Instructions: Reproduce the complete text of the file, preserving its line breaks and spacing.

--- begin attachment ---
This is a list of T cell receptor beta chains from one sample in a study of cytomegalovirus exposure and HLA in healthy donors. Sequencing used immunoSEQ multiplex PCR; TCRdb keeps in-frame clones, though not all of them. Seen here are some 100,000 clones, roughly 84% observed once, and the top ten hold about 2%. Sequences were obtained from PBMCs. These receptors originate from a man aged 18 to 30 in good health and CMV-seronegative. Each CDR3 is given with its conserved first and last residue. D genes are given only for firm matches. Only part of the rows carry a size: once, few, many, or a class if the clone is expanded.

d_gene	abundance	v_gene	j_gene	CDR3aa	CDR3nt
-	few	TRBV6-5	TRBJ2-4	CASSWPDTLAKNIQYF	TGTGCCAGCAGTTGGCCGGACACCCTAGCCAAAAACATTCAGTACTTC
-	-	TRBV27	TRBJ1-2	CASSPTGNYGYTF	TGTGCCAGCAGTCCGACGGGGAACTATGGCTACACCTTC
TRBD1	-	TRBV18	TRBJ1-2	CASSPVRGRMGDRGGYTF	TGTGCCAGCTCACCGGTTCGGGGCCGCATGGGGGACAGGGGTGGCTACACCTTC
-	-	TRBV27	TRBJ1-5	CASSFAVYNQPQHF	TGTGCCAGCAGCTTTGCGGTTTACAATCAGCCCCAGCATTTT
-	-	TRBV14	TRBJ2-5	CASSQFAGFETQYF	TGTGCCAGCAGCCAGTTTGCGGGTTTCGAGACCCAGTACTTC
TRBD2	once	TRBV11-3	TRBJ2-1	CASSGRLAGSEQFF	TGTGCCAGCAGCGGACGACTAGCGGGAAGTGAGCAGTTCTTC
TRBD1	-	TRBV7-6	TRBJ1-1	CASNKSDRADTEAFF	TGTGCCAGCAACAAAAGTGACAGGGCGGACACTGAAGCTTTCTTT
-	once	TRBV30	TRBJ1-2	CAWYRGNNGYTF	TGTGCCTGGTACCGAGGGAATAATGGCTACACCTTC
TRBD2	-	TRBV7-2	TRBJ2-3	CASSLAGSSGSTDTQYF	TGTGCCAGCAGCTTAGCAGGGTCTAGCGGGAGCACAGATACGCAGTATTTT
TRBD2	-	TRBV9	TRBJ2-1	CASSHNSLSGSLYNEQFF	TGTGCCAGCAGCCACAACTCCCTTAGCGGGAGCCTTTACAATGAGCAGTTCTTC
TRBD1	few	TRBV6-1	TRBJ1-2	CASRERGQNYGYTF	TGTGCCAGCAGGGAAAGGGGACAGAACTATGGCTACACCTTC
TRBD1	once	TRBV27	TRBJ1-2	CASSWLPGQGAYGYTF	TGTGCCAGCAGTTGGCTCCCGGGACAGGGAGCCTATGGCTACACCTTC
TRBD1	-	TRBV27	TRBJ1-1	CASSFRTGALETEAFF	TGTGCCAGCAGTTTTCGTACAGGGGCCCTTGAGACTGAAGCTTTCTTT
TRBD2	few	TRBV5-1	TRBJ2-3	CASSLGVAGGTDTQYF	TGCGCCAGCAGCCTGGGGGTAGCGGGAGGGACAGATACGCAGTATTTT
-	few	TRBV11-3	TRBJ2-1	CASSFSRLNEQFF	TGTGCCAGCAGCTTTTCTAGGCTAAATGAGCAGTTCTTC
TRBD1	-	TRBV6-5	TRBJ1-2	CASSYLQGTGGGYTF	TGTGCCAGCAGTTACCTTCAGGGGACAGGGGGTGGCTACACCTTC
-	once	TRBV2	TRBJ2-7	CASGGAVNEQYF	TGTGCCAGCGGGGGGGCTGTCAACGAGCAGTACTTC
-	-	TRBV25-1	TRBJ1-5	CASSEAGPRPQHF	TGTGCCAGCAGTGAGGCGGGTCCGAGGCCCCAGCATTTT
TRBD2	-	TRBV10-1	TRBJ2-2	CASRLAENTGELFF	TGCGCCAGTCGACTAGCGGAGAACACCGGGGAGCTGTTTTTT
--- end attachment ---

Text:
This is a list of T cell receptor beta chains from one sample in a study of cytomegalovirus exposure and HLA in healthy donors. Sequencing used immunoSEQ multiplex PCR; TCRdb keeps in-frame clones, though not all of them. Seen here are some 100,000 clones, roughly 84% observed once, and the top ten hold about 2%. Sequences were obtained from PBMCs. These receptors originate from a man aged 18 to 30 in good health and CMV-seronegative. Each CDR3 is given with its conserved first and last residue. D genes are given only for firm matches. Only part of the rows carry a size: once, few, many, or a class if the clone is expanded.

d_gene	abundance	v_gene	j_gene	CDR3aa	CDR3nt
-	few	TRBV6-5	TRBJ2-4	CASSWPDTLAKNIQYF	TGTGCCAGCAGTTGGCCGGACACCCTAGCCAAAAACATTCAGTACTTC
-	-	TRBV27	TRBJ1-2	CASSPTGNYGYTF	TGTGCCAGCAGTCCGACGGGGAACTATGGCTACACCTTC
TRBD1	-	TRBV18	TRBJ1-2	CASSPVRGRMGDRGGYTF	TGTGCCAGCTCACCGGTTCGGGGCCGCATGGGGGACAGGGGTGGCTACACCTTC
-	-	TRBV27	TRBJ1-5	CASSFAVYNQPQHF	TGTGCCAGCAGCTTTGCGGTTTACAATCAGCCCCAGCATTTT
-	-	TRBV14	TRBJ2-5	CASSQFAGFETQYF	TGTGCCAGCAGCCAGTTTGCGGGTTTCGAGACCCAGTACTTC
TRBD2	once	TRBV11-3	TRBJ2-1	CASSGRLAGSEQFF	TGTGCCAGCAGCGGACGACTAGCGGGAAGTGAGCAGTTCTTC
TRBD1	-	TRBV7-6	TRBJ1-1	CASNKSDRADTEAFF	TGTGCCAGCAACAAAAGTGACAGGGCGGACACTGAAGCTTTCTTT
-	once	TRBV30	TRBJ1-2	CAWYRGNNGYTF	TGTGCCTGGTACCGAGGGAATAATGGCTACACCTTC
TRBD2	-	TRBV7-2	TRBJ2-3	CASSLAGSSGSTDTQYF	TGTGCCAGCAGCTTAGCAGGGTCTAGCGGGAGCACAGATACGCAGTATTTT
TRBD2	-	TRBV9	TRBJ2-1	CASSHNSLSGSLYNEQFF	TGTGCCAGCAGCCACAACTCCCTTAGCGGGAGCCTTTACAATGAGCAGTTCTTC
TRBD1	few	TRBV6-1	TRBJ1-2	CASRERGQNYGYTF	TGTGCCAGCAGGGAAAGGGGACAGAACTATGGCTACACCTTC
TRBD1	once	TRBV27	TRBJ1-2	CASSWLPGQGAYGYTF	TGTGCCAGCAGTTGGCTCCCGGGACAGGGAGCCTATGGCTACACCTTC
TRBD1	-	TRBV27	TRBJ1-1	CASSFRTGALETEAFF	TGTGCCAGCAGTTTTCGTACAGGGGCCCTTGAGACTGAAGCTTTCTTT
TRBD2	few	TRBV5-1	TRBJ2-3	CASSLGVAGGTDTQYF	TGCGCCAGCAGCCTGGGGGTAGCGGGAGGGACAGATACGCAGTATTTT
-	few	TRBV11-3	TRBJ2-1	CASSFSRLNEQFF	TGTGCCAGCAGCTTTTCTAGGCTAAATGAGCAGTTCTTC
TRBD1	-	TRBV6-5	TRBJ1-2	CASSYLQGTGGGYTF	TGTGCCAGCAGTTACCTTCAGGGGACAGGGGGTGGCTACACCTTC
-	once	TRBV2	TRBJ2-7	CASGGAVNEQYF	TGTGCCAGCGGGGGGGCTGTCAACGAGCAGTACTTC
-	-	TRBV25-1	TRBJ1-5	CASSEAGPRPQHF	TGTGCCAGCAGTGAGGCGGGTCCGAGGCCCCAGCATTTT
TRBD2	-	TRBV10-1	TRBJ2-2	CASRLAENTGELFF	TGCGCCAGTCGACTAGCGGAGAACACCGGGGAGCTGTTTTTT